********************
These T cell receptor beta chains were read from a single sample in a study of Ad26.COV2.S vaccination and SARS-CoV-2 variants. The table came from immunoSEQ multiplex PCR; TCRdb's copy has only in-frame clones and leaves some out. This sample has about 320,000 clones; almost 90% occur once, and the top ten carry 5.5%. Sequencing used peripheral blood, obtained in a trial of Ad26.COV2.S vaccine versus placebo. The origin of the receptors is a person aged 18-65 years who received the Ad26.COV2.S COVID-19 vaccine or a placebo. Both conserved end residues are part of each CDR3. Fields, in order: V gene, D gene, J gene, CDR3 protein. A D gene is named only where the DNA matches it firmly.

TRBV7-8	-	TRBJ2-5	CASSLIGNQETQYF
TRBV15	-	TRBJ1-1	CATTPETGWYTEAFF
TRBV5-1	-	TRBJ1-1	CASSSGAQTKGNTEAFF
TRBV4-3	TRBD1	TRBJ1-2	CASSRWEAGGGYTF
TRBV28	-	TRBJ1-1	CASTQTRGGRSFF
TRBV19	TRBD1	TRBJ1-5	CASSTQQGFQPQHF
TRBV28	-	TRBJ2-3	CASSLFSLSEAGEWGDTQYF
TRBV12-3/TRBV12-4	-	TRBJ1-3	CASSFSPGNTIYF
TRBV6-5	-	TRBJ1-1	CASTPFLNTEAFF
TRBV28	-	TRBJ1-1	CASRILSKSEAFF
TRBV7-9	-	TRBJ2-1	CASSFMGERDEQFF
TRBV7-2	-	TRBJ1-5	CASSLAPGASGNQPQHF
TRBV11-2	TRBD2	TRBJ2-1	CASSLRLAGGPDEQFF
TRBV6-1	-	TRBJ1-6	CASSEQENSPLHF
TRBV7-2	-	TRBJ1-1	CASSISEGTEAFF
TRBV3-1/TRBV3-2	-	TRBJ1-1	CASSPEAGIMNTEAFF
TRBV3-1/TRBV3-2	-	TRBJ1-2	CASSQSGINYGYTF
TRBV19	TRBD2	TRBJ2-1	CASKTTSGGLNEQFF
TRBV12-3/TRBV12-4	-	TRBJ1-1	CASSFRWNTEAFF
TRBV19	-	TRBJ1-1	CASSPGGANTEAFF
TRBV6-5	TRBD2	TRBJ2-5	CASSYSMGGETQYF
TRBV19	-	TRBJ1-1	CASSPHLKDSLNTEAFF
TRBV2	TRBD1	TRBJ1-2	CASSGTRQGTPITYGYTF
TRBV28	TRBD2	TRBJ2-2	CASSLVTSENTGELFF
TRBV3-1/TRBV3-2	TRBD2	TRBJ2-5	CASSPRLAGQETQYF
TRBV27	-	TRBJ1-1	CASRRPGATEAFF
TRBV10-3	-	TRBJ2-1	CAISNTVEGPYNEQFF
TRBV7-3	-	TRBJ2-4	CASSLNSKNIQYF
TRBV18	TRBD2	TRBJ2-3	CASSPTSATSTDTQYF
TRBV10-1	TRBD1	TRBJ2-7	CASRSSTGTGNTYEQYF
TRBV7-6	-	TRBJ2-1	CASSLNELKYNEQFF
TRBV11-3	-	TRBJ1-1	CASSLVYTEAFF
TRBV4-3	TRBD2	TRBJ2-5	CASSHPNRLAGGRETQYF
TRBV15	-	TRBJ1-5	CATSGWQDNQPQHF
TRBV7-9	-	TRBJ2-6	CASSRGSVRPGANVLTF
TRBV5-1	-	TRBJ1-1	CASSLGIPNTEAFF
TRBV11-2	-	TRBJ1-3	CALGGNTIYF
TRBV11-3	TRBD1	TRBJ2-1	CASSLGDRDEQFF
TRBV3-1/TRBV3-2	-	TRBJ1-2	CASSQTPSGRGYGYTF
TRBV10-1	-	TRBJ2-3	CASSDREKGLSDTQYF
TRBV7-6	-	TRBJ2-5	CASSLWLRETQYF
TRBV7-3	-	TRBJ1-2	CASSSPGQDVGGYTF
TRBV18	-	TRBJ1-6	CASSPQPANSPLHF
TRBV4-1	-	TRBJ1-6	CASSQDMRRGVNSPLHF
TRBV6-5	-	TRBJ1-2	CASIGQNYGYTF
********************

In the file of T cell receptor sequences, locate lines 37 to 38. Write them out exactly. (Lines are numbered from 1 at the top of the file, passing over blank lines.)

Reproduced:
TRBV5-1	-	TRBJ1-1	CASSLGIPNTEAFF
TRBV11-2	-	TRBJ1-3	CALGGNTIYF